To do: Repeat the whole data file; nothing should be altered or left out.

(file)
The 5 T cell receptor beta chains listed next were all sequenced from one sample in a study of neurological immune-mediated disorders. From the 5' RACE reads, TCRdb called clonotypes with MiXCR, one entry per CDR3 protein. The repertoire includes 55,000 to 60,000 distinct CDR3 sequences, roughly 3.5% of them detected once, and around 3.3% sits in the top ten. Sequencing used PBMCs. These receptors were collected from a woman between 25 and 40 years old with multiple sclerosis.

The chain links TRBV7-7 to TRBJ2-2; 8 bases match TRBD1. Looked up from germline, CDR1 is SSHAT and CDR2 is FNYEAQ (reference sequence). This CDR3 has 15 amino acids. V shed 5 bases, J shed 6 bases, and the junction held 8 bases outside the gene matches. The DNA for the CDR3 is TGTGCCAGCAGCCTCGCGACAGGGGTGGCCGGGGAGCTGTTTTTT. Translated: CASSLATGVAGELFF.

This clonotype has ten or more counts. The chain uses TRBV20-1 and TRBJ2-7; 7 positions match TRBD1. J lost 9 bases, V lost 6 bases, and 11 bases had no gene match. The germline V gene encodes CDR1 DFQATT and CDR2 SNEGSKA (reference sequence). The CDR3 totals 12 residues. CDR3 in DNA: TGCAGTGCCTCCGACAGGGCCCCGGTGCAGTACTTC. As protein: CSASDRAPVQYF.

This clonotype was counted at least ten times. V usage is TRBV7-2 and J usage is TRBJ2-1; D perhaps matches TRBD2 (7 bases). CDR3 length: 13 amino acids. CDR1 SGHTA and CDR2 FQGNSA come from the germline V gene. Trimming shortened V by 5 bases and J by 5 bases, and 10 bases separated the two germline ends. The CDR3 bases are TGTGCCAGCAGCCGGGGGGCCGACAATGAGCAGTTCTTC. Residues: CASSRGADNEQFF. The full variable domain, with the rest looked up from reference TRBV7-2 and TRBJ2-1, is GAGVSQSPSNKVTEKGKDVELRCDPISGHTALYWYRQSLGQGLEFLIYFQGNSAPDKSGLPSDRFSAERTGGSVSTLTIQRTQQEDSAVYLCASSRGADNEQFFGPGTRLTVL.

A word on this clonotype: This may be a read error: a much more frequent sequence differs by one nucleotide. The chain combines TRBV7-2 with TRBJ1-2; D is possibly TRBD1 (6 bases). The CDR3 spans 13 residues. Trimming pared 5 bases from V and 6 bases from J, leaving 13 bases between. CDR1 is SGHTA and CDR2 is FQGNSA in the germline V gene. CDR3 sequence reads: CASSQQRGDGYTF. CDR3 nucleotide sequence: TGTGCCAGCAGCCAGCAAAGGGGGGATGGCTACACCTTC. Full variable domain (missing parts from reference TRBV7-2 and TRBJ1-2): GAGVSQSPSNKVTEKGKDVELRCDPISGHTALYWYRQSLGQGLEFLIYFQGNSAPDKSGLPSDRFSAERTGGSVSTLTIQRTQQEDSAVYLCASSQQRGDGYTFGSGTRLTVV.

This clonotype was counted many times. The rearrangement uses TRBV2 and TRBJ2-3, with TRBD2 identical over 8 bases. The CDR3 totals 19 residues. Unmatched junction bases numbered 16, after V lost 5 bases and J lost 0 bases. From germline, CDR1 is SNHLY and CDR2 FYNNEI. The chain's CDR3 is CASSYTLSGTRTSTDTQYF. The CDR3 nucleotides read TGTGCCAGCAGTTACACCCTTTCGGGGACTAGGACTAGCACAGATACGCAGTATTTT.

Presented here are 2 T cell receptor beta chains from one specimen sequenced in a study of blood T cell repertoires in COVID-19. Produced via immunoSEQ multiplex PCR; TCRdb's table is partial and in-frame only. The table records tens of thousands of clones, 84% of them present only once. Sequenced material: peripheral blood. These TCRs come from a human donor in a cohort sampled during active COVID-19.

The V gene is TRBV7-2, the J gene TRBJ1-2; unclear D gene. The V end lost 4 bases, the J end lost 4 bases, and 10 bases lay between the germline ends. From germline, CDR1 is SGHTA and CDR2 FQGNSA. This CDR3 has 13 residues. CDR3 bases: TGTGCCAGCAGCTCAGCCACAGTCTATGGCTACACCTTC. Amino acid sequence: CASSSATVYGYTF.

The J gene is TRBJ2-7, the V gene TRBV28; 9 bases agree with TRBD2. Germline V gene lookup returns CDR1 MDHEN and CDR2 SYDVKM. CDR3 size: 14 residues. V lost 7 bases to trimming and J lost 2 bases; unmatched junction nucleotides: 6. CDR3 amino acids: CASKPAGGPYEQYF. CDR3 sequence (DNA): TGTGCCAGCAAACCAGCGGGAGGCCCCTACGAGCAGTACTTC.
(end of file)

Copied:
The 5 T cell receptor beta chains listed next were all sequenced from one sample in a study of neurological immune-mediated disorders. From the 5' RACE reads, TCRdb called clonotypes with MiXCR, one entry per CDR3 protein. The repertoire includes 55,000 to 60,000 distinct CDR3 sequences, roughly 3.5% of them detected once, and around 3.3% sits in the top ten. Sequencing used PBMCs. These receptors were collected from a woman between 25 and 40 years old with multiple sclerosis.

The chain links TRBV7-7 to TRBJ2-2; 8 bases match TRBD1. Looked up from germline, CDR1 is SSHAT and CDR2 is FNYEAQ (reference sequence). This CDR3 has 15 amino acids. V shed 5 bases, J shed 6 bases, and the junction held 8 bases outside the gene matches. The DNA for the CDR3 is TGTGCCAGCAGCCTCGCGACAGGGGTGGCCGGGGAGCTGTTTTTT. Translated: CASSLATGVAGELFF.

This clonotype has ten or more counts. The chain uses TRBV20-1 and TRBJ2-7; 7 positions match TRBD1. J lost 9 bases, V lost 6 bases, and 11 bases had no gene match. The germline V gene encodes CDR1 DFQATT and CDR2 SNEGSKA (reference sequence). The CDR3 totals 12 residues. CDR3 in DNA: TGCAGTGCCTCCGACAGGGCCCCGGTGCAGTACTTC. As protein: CSASDRAPVQYF.

This clonotype was counted at least ten times. V usage is TRBV7-2 and J usage is TRBJ2-1; D perhaps matches TRBD2 (7 bases). CDR3 length: 13 amino acids. CDR1 SGHTA and CDR2 FQGNSA come from the germline V gene. Trimming shortened V by 5 bases and J by 5 bases, and 10 bases separated the two germline ends. The CDR3 bases are TGTGCCAGCAGCCGGGGGGCCGACAATGAGCAGTTCTTC. Residues: CASSRGADNEQFF. The full variable domain, with the rest looked up from reference TRBV7-2 and TRBJ2-1, is GAGVSQSPSNKVTEKGKDVELRCDPISGHTALYWYRQSLGQGLEFLIYFQGNSAPDKSGLPSDRFSAERTGGSVSTLTIQRTQQEDSAVYLCASSRGADNEQFFGPGTRLTVL.

A word on this clonotype: This may be a read error: a much more frequent sequence differs by one nucleotide. The chain combines TRBV7-2 with TRBJ1-2; D is possibly TRBD1 (6 bases). The CDR3 spans 13 residues. Trimming pared 5 bases from V and 6 bases from J, leaving 13 bases between. CDR1 is SGHTA and CDR2 is FQGNSA in the germline V gene. CDR3 sequence reads: CASSQQRGDGYTF. CDR3 nucleotide sequence: TGTGCCAGCAGCCAGCAAAGGGGGGATGGCTACACCTTC. Full variable domain (missing parts from reference TRBV7-2 and TRBJ1-2): GAGVSQSPSNKVTEKGKDVELRCDPISGHTALYWYRQSLGQGLEFLIYFQGNSAPDKSGLPSDRFSAERTGGSVSTLTIQRTQQEDSAVYLCASSQQRGDGYTFGSGTRLTVV.

This clonotype was counted many times. The rearrangement uses TRBV2 and TRBJ2-3, with TRBD2 identical over 8 bases. The CDR3 totals 19 residues. Unmatched junction bases numbered 16, after V lost 5 bases and J lost 0 bases. From germline, CDR1 is SNHLY and CDR2 FYNNEI. The chain's CDR3 is CASSYTLSGTRTSTDTQYF. The CDR3 nucleotides read TGTGCCAGCAGTTACACCCTTTCGGGGACTAGGACTAGCACAGATACGCAGTATTTT.

Presented here are 2 T cell receptor beta chains from one specimen sequenced in a study of blood T cell repertoires in COVID-19. Produced via immunoSEQ multiplex PCR; TCRdb's table is partial and in-frame only. The table records tens of thousands of clones, 84% of them present only once. Sequenced material: peripheral blood. These TCRs come from a human donor in a cohort sampled during active COVID-19.

The V gene is TRBV7-2, the J gene TRBJ1-2; unclear D gene. The V end lost 4 bases, the J end lost 4 bases, and 10 bases lay between the germline ends. From germline, CDR1 is SGHTA and CDR2 FQGNSA. This CDR3 has 13 residues. CDR3 bases: TGTGCCAGCAGCTCAGCCACAGTCTATGGCTACACCTTC. Amino acid sequence: CASSSATVYGYTF.

The J gene is TRBJ2-7, the V gene TRBV28; 9 bases agree with TRBD2. Germline V gene lookup returns CDR1 MDHEN and CDR2 SYDVKM. CDR3 size: 14 residues. V lost 7 bases to trimming and J lost 2 bases; unmatched junction nucleotides: 6. CDR3 amino acids: CASKPAGGPYEQYF. CDR3 sequence (DNA): TGTGCCAGCAAACCAGCGGGAGGCCCCTACGAGCAGTACTTC.